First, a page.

I don’t have any particular quibble with any of this. I’d like to see the city and county work together on more things as well, though I’d say we already know what the main obstacle is. Maybe some fancypants consultant can help us figure out a way around that, but if not I don’t know that this would be worth it. And if you’re going to suggest reorganization, I’d recommend skipping the business leaders and instead invite the ordinary employees who have survived their efforts over the years to discuss how these things really go. Or save some time and just study the Dilbert canon, which will tell you most if not all of what you need to know.

Vince Ryan‘s response to Emmett is a bit odd in that Emmett never directly addressed Ryan, and Ryan seems to be defending his office more than advocating a particular viewpoint.

Last month, the Houston Chronicle published an editorial endorsing Harris County Judge Ed Emmett’s call to restructure county government, citing problems in the manner in which Harris County operates. Although these concerns are legitimate, Emmett’s characterizations imply that the situation is out of control and has been continuing without any significant effort to address the issues raised. These characterizations are not correct.

County government consists of a number of individually elected and appointed officials who each serve as a check and balance on one another. While the county attorney is elected directly by the people, the county auditor is appointed by a committee of the Harris County district judges. Both the county auditor and the county attorney have responsibilities to see that the operation of county government is according to law and within ethical boundaries.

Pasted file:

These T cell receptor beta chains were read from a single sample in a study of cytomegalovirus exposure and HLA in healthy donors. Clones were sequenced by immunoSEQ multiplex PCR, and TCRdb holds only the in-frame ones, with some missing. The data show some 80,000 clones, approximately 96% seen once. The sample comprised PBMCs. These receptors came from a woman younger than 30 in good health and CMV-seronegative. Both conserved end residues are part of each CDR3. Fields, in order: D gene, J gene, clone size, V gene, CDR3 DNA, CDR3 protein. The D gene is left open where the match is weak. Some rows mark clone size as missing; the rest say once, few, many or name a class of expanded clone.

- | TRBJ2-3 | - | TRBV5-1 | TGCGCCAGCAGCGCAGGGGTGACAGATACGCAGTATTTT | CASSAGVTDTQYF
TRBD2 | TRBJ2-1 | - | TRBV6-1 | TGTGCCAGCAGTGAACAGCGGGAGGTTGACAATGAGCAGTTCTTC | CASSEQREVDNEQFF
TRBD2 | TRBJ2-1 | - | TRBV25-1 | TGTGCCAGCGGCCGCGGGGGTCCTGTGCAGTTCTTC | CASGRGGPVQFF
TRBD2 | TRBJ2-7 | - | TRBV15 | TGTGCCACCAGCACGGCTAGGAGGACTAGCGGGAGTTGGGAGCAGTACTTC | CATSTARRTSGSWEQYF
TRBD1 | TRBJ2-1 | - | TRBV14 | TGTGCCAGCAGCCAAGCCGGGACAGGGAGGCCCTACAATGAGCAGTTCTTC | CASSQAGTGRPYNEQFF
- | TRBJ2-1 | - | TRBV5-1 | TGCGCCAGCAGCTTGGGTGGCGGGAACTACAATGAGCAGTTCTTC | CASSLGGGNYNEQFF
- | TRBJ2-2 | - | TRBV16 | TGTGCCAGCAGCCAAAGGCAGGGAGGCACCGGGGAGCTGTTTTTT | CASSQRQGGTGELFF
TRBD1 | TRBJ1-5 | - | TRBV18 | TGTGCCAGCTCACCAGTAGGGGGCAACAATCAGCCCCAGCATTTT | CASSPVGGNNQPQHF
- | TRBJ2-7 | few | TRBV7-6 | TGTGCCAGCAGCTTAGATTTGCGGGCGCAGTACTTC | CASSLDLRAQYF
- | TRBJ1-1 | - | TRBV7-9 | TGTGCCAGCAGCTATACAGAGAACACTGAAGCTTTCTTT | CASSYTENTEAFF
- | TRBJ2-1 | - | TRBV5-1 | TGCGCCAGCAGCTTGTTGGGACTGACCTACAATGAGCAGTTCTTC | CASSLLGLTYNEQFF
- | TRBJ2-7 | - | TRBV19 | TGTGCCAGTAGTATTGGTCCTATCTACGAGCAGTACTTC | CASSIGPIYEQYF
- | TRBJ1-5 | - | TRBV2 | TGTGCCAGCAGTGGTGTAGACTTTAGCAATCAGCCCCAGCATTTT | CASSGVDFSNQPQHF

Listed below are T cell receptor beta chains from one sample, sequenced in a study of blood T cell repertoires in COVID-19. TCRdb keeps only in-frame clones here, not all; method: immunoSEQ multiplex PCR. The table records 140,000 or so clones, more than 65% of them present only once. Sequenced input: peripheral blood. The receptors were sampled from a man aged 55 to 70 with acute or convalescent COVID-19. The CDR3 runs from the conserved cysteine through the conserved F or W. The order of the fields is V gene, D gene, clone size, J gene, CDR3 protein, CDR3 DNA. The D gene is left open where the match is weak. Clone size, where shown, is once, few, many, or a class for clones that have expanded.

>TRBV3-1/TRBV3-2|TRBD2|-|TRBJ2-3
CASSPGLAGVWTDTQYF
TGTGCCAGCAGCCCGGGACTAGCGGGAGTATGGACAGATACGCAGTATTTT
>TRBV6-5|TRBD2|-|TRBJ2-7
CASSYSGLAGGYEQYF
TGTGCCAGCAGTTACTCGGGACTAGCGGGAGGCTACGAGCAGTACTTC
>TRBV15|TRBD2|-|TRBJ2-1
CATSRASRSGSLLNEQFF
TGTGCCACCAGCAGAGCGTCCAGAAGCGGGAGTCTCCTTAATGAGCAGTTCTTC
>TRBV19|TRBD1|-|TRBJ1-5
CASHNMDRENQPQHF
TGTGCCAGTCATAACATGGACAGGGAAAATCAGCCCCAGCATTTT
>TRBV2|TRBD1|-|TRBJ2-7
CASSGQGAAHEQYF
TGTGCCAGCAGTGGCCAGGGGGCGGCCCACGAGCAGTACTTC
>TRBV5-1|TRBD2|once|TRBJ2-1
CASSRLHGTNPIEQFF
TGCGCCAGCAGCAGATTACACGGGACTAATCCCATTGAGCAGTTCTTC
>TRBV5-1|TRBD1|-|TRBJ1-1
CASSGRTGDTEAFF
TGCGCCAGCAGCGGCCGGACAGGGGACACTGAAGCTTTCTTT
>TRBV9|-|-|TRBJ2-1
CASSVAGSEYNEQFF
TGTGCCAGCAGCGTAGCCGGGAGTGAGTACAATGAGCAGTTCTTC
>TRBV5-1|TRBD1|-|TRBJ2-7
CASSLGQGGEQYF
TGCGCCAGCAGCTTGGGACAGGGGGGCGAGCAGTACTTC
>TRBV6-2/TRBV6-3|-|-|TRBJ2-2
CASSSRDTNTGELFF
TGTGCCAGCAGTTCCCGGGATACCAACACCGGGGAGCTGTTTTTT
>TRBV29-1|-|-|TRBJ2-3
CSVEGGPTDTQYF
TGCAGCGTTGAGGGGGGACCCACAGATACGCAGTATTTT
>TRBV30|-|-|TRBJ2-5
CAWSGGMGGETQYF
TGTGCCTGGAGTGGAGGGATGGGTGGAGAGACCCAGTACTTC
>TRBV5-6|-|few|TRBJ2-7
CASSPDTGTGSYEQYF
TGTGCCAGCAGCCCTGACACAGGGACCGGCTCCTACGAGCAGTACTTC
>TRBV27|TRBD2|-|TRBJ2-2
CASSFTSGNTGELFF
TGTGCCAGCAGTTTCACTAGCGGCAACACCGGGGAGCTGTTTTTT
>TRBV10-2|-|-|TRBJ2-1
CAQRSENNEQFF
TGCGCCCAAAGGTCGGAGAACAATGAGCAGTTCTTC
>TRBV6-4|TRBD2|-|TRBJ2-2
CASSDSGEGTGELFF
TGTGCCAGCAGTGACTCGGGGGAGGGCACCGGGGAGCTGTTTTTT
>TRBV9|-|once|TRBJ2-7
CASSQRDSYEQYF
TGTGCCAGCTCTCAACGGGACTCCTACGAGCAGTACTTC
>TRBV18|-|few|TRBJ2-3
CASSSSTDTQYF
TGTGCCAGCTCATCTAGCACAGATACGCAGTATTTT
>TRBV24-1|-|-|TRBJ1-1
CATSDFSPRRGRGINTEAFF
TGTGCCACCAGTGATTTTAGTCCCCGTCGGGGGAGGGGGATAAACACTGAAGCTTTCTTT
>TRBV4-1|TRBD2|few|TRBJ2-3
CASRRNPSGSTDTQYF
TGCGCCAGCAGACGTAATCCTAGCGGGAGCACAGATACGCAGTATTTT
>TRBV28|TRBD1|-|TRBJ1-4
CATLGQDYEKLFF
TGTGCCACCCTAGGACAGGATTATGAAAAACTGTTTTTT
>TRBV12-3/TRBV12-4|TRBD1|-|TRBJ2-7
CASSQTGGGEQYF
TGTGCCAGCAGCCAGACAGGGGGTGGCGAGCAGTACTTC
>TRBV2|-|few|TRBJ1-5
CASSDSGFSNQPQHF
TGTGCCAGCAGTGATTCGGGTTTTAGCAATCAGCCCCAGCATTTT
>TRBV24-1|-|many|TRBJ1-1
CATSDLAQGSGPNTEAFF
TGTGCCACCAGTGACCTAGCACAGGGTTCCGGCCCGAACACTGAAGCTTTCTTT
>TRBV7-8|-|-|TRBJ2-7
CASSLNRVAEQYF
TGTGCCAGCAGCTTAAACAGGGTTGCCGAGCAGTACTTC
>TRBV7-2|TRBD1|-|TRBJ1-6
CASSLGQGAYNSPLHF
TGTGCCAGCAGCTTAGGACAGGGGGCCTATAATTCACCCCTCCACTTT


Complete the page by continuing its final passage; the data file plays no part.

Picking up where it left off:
Problems concerning the county’s financial services were first reported to our office more than two years ago. We immediately launched an investigation of the people involved and of the depth of the problems. Hundreds of hours were spent over the next several months by the County Attorney’s Office, the county auditor and outside experts sifting through complicated financial records and interviewing witnesses. Many problems were uncovered. When evidence of possible criminal wrongdoing was uncovered, this information was promptly reported and relayed to the District Attorney’s Office. Subsequently, information concerning these problems was reported to the federal government, resulting in the investigation of some of the issues by the FBI.